Elisabeth would later report in her best-selling account of the tragedy entitled, Through the Gates of Splendor, “It was evident that death had been caused by lance wounds. But how had ten Aucas managed to overcome five men who were armed with guns? There was evidence of a struggle on the beach…however no blood was found. If any Aucas had suffered it was not apparent.”4 The startling truth soon emerges that though the five young men carried rifles with them to the river base, in their final hour they refused to use them to save their own lives. Instead they chose to die rather than harm any of the Auca people they had come to help. One of the earlier journal entries of Elisabeth’s husband reflected a mindset that might explain the men’s response that fateful day. On October 28, 1949 he wrote: “He is no fool who gives up what he cannot keep to gain that which he cannot lose.”
Men and women through the centuries have voluntarily given up their lives attempting to carry a message of compassion and faith to hostile areas. Yet what sets this story apart from many others is what happened in the year following the tragedy. Instead of remaining in the United States with her 3 1⁄2 year old daughter, this remarkable woman, at risk to her own life and child, returned to the very place and people that had killed her husband. There she and other female relatives of the slain continued their work, reaching out to the Auca people in an astonishing display of love and forgiveness. The results are no less than a miracle.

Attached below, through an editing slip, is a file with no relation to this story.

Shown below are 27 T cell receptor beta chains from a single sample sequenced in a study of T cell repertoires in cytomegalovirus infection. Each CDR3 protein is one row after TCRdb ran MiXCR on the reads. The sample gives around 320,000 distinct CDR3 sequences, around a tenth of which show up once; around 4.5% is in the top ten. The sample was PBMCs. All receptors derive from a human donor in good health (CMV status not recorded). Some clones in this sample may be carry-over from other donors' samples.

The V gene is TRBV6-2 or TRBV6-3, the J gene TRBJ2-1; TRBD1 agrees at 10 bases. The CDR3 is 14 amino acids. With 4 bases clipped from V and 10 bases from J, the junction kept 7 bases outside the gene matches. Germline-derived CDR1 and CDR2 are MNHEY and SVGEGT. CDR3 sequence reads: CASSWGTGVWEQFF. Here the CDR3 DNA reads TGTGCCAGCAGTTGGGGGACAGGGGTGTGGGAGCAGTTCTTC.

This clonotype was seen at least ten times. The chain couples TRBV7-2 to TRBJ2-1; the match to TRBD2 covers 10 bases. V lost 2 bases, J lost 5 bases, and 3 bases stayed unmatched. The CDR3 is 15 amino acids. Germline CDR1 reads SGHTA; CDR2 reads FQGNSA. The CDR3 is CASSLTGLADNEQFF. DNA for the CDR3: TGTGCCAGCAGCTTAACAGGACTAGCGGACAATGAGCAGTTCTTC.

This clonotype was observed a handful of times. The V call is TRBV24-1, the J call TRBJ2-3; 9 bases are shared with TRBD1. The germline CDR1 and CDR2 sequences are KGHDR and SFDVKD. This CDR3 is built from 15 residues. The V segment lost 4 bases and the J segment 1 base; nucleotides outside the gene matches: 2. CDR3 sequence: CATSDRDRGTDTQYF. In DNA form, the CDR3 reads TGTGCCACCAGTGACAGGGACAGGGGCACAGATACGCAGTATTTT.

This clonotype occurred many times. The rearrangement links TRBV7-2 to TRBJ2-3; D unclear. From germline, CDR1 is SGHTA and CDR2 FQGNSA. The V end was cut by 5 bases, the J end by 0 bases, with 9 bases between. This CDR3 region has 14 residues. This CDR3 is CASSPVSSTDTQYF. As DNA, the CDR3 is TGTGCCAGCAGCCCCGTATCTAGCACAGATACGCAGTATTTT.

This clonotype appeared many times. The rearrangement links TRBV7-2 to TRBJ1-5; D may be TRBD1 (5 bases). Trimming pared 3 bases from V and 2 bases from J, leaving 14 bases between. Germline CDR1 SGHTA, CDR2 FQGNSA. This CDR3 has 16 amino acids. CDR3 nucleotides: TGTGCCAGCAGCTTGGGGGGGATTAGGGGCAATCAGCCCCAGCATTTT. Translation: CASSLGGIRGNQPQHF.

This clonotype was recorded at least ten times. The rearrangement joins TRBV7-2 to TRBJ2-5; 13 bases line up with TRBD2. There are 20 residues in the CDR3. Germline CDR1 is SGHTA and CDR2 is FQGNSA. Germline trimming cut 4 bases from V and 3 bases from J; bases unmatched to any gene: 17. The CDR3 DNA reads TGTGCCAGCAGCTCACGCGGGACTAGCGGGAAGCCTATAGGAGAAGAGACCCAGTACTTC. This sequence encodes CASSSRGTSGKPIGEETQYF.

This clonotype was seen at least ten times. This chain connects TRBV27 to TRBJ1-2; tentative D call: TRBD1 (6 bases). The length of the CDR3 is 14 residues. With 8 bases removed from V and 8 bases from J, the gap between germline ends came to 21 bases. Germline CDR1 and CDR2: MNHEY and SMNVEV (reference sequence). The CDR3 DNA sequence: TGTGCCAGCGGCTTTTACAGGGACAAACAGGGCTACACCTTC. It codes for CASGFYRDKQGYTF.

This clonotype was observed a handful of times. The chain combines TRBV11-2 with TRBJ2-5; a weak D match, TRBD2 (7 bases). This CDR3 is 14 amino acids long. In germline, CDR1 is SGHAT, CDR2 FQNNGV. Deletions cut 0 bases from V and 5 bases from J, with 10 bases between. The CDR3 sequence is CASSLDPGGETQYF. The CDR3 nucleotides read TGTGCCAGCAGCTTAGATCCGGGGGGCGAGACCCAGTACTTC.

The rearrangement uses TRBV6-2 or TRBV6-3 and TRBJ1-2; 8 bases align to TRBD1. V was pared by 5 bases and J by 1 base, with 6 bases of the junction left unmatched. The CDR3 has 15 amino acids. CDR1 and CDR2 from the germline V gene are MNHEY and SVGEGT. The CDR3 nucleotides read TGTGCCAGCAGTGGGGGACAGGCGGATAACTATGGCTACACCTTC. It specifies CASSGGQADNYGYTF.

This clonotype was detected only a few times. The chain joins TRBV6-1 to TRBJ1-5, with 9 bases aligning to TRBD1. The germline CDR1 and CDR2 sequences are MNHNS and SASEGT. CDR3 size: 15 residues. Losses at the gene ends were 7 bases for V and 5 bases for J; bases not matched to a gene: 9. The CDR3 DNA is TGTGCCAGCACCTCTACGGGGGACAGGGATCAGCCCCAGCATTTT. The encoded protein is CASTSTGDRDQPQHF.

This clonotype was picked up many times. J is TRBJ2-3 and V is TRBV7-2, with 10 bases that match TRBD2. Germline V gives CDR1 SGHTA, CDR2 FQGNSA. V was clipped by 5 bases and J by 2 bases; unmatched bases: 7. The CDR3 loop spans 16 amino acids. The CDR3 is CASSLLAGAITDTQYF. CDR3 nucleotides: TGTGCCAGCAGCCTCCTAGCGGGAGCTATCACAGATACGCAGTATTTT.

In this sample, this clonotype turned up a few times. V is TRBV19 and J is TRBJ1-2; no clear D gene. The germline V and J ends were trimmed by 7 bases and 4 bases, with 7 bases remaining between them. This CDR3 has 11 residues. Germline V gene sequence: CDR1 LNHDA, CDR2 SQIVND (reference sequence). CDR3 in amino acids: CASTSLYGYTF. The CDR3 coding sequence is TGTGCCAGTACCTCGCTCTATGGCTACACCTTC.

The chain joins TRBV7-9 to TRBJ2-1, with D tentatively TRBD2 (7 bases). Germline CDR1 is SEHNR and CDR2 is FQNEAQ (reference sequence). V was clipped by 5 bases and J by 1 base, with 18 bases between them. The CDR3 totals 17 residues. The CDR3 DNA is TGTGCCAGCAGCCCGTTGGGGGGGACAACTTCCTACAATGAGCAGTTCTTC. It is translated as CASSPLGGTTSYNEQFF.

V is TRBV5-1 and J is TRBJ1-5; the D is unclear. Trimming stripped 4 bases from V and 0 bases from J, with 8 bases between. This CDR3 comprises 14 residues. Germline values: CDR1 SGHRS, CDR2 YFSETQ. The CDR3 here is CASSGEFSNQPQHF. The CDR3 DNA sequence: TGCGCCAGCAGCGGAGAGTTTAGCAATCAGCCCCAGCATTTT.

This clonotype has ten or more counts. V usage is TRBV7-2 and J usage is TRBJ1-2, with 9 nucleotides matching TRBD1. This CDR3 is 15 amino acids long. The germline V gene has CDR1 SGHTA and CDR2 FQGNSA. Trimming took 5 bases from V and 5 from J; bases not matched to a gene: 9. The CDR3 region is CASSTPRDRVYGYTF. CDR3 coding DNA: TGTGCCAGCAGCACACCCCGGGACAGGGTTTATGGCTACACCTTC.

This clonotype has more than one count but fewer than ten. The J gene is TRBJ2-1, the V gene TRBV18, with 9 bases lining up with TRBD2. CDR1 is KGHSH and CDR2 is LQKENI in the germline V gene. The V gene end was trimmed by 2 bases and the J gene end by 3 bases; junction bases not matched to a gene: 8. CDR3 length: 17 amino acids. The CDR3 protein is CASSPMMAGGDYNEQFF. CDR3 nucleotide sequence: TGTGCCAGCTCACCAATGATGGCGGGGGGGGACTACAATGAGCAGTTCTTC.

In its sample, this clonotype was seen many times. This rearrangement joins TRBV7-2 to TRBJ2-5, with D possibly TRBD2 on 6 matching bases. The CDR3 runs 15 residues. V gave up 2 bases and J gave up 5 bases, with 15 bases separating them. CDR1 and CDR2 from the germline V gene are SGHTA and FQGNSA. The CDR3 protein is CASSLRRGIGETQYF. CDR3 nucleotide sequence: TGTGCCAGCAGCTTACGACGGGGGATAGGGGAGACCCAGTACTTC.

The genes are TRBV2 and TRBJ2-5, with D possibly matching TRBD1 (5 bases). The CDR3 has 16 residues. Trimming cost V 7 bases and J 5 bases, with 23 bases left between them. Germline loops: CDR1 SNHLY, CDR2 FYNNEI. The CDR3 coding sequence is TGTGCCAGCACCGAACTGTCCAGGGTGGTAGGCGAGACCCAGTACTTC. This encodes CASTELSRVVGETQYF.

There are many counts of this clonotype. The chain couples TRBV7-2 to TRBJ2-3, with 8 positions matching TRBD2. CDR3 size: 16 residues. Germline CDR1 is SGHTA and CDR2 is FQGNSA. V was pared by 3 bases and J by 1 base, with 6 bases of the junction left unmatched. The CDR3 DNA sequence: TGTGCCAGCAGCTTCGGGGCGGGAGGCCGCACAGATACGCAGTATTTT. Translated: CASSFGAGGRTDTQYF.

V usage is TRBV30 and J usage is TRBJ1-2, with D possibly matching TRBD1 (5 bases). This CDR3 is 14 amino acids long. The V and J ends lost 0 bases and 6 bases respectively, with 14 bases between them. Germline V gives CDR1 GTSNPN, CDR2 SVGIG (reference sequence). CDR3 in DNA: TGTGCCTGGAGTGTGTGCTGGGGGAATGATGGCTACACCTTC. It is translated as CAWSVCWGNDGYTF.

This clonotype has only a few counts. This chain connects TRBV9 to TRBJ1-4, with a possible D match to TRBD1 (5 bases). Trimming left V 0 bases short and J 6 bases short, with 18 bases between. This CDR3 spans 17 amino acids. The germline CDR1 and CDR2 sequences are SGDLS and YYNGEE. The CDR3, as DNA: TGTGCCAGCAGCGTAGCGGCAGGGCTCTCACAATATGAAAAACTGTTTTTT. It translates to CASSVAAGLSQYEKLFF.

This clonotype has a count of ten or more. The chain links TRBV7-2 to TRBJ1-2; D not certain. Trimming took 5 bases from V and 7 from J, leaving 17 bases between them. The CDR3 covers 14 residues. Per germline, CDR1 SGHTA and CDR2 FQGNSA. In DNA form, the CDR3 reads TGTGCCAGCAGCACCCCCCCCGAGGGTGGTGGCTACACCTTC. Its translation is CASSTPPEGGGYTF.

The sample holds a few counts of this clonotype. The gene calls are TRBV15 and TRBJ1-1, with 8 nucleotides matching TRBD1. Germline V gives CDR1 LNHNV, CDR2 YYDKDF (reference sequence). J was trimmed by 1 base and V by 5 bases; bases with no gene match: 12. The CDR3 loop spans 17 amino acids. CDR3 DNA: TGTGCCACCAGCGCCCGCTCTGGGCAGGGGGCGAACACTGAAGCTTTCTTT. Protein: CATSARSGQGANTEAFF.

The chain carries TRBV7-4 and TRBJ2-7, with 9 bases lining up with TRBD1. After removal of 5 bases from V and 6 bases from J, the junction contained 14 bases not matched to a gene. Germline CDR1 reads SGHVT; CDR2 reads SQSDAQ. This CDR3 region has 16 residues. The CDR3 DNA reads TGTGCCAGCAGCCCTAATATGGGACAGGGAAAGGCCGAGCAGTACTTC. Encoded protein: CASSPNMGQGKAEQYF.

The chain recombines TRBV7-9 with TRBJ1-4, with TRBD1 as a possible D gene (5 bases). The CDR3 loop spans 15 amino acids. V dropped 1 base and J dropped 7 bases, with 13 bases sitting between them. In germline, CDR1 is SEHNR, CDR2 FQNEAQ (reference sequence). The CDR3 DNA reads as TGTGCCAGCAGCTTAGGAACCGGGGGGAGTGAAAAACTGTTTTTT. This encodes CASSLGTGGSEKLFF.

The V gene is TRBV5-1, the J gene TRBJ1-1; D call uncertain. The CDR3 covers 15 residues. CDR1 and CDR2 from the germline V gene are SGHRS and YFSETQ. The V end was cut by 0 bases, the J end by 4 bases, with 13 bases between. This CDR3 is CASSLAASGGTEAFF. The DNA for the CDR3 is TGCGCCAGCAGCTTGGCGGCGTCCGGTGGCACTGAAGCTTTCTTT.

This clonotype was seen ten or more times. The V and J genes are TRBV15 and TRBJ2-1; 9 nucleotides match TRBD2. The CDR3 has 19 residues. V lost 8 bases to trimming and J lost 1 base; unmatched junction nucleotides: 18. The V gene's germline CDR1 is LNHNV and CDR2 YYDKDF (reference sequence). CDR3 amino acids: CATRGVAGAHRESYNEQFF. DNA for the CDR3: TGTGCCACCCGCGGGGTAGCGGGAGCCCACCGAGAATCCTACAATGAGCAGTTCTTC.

As Elisabeth recounts in Through the Gates of Splendor, “Today I sit in the tiny leaf-thatched hut on the Tiwanu River, not many miles southwest of Palm Beach. In another leaf house, just about ten feet away, sit two of the men who killed my husband. Gikita, one of the men, has just helped Valerie (her daughter) roast a plantain…”5
So what do the late Senator John McCain, Captain Chesley Sullenberger, and Elisabeth Elliot have in common? They are all heroes!
One online dictionary defines a hero as, “A person noted for courageous acts or nobility of character.”6 Heroism can take many forms. For one, it was sacrificing freedom for the sake of fellow prisoners. For another, it was risking his life on a chilly river to save others. For a widowed young mother, it was offering forgiveness and kindness to the very people who had broken her heart.
Each of us has the potential for heroism if we will make the selfless choices others are unwilling to make. The Bible reminds us heroism has its roots in love: “Greater love has no one than this, that one lay down his life for his friends.” John 15:13.
This Thanksgiving let us give thanks for the heroes among us, both past and present, who inspire us by their sacrifice, embolden us by their courage, and motivate us by their love.
The Law Offices of Mark S. Knutson, S.C.
3 “Lives Given, Not Taken,” Wellspring Magazine, Volume 2, Number 2, Summer 1989, p. 4.
4 Through the Gates of Splendor: The Event that Shocked the World, Changed a People and Inspired a Nation, by Elisabeth Ellliot, Tyndale House, copyright 1957, 1996, pp. 245-246; 253.